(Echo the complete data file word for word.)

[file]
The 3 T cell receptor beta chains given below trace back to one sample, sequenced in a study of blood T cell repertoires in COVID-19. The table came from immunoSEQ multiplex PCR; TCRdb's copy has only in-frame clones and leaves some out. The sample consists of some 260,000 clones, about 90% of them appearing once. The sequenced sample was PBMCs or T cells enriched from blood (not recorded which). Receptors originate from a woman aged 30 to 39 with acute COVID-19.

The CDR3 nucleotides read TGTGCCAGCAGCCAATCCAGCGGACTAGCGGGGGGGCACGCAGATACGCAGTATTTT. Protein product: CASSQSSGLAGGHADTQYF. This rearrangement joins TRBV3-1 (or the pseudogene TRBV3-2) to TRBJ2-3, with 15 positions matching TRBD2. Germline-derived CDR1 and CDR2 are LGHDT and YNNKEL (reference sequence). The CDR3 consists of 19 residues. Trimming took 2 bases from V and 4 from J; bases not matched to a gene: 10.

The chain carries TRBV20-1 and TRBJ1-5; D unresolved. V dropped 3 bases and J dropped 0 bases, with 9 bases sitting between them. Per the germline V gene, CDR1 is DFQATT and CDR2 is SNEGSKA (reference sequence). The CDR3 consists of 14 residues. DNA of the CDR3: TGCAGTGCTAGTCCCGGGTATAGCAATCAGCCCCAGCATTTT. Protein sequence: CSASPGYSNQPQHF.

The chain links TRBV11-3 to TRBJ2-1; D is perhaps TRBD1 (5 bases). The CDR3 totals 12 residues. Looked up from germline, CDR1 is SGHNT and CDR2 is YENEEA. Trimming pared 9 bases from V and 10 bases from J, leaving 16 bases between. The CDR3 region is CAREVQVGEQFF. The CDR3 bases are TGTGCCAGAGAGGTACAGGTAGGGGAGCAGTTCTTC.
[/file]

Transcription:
The 3 T cell receptor beta chains given below trace back to one sample, sequenced in a study of blood T cell repertoires in COVID-19. The table came from immunoSEQ multiplex PCR; TCRdb's copy has only in-frame clones and leaves some out. The sample consists of some 260,000 clones, about 90% of them appearing once. The sequenced sample was PBMCs or T cells enriched from blood (not recorded which). Receptors originate from a woman aged 30 to 39 with acute COVID-19.

The CDR3 nucleotides read TGTGCCAGCAGCCAATCCAGCGGACTAGCGGGGGGGCACGCAGATACGCAGTATTTT. Protein product: CASSQSSGLAGGHADTQYF. This rearrangement joins TRBV3-1 (or the pseudogene TRBV3-2) to TRBJ2-3, with 15 positions matching TRBD2. Germline-derived CDR1 and CDR2 are LGHDT and YNNKEL (reference sequence). The CDR3 consists of 19 residues. Trimming took 2 bases from V and 4 from J; bases not matched to a gene: 10.

The chain carries TRBV20-1 and TRBJ1-5; D unresolved. V dropped 3 bases and J dropped 0 bases, with 9 bases sitting between them. Per the germline V gene, CDR1 is DFQATT and CDR2 is SNEGSKA (reference sequence). The CDR3 consists of 14 residues. DNA of the CDR3: TGCAGTGCTAGTCCCGGGTATAGCAATCAGCCCCAGCATTTT. Protein sequence: CSASPGYSNQPQHF.

The chain links TRBV11-3 to TRBJ2-1; D is perhaps TRBD1 (5 bases). The CDR3 totals 12 residues. Looked up from germline, CDR1 is SGHNT and CDR2 is YENEEA. Trimming pared 9 bases from V and 10 bases from J, leaving 16 bases between. The CDR3 region is CAREVQVGEQFF. The CDR3 bases are TGTGCCAGAGAGGTACAGGTAGGGGAGCAGTTCTTC.